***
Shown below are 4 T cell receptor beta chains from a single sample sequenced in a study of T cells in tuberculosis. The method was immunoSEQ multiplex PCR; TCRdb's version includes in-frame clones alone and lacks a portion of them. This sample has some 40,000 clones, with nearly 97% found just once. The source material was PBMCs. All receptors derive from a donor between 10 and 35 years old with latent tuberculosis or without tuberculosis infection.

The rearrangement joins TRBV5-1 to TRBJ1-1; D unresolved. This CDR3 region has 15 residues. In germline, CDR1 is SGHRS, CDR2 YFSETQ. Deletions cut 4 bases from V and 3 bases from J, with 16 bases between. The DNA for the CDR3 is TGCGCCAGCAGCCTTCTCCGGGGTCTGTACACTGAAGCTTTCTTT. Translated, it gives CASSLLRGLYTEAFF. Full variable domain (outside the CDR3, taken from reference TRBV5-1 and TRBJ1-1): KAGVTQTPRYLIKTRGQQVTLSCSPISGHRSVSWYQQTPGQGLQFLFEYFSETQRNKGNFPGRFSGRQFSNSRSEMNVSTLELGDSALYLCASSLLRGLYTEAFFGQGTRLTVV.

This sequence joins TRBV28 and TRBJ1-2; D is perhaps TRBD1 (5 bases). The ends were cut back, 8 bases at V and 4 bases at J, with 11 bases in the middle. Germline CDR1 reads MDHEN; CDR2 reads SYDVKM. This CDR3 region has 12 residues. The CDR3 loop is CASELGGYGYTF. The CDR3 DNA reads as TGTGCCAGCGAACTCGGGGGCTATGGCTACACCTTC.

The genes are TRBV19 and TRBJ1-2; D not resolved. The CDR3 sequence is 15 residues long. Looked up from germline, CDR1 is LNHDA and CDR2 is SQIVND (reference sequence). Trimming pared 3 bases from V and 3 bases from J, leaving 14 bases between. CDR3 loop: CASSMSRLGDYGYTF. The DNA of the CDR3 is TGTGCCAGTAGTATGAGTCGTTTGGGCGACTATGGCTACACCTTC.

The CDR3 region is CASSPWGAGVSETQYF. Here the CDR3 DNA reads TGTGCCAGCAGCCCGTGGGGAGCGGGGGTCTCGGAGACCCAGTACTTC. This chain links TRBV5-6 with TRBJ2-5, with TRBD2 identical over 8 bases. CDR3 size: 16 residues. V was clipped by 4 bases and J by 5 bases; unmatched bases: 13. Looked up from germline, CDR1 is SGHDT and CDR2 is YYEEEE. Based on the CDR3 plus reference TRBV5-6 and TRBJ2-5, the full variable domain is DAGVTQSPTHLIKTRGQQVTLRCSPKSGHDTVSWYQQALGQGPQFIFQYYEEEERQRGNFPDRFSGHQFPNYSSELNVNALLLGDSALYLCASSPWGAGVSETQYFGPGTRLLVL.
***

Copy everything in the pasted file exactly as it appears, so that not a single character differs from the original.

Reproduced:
Shown below are 4 T cell receptor beta chains from a single sample sequenced in a study of T cells in tuberculosis. The method was immunoSEQ multiplex PCR; TCRdb's version includes in-frame clones alone and lacks a portion of them. This sample has some 40,000 clones, with nearly 97% found just once. The source material was PBMCs. All receptors derive from a donor between 10 and 35 years old with latent tuberculosis or without tuberculosis infection.

The rearrangement joins TRBV5-1 to TRBJ1-1; D unresolved. This CDR3 region has 15 residues. In germline, CDR1 is SGHRS, CDR2 YFSETQ. Deletions cut 4 bases from V and 3 bases from J, with 16 bases between. The DNA for the CDR3 is TGCGCCAGCAGCCTTCTCCGGGGTCTGTACACTGAAGCTTTCTTT. Translated, it gives CASSLLRGLYTEAFF. Full variable domain (outside the CDR3, taken from reference TRBV5-1 and TRBJ1-1): KAGVTQTPRYLIKTRGQQVTLSCSPISGHRSVSWYQQTPGQGLQFLFEYFSETQRNKGNFPGRFSGRQFSNSRSEMNVSTLELGDSALYLCASSLLRGLYTEAFFGQGTRLTVV.

This sequence joins TRBV28 and TRBJ1-2; D is perhaps TRBD1 (5 bases). The ends were cut back, 8 bases at V and 4 bases at J, with 11 bases in the middle. Germline CDR1 reads MDHEN; CDR2 reads SYDVKM. This CDR3 region has 12 residues. The CDR3 loop is CASELGGYGYTF. The CDR3 DNA reads as TGTGCCAGCGAACTCGGGGGCTATGGCTACACCTTC.

The genes are TRBV19 and TRBJ1-2; D not resolved. The CDR3 sequence is 15 residues long. Looked up from germline, CDR1 is LNHDA and CDR2 is SQIVND (reference sequence). Trimming pared 3 bases from V and 3 bases from J, leaving 14 bases between. CDR3 loop: CASSMSRLGDYGYTF. The DNA of the CDR3 is TGTGCCAGTAGTATGAGTCGTTTGGGCGACTATGGCTACACCTTC.

The CDR3 region is CASSPWGAGVSETQYF. Here the CDR3 DNA reads TGTGCCAGCAGCCCGTGGGGAGCGGGGGTCTCGGAGACCCAGTACTTC. This chain links TRBV5-6 with TRBJ2-5, with TRBD2 identical over 8 bases. CDR3 size: 16 residues. V was clipped by 4 bases and J by 5 bases; unmatched bases: 13. Looked up from germline, CDR1 is SGHDT and CDR2 is YYEEEE. Based on the CDR3 plus reference TRBV5-6 and TRBJ2-5, the full variable domain is DAGVTQSPTHLIKTRGQQVTLRCSPKSGHDTVSWYQQALGQGPQFIFQYYEEEERQRGNFPDRFSGHQFPNYSSELNVNALLLGDSALYLCASSPWGAGVSETQYFGPGTRLLVL.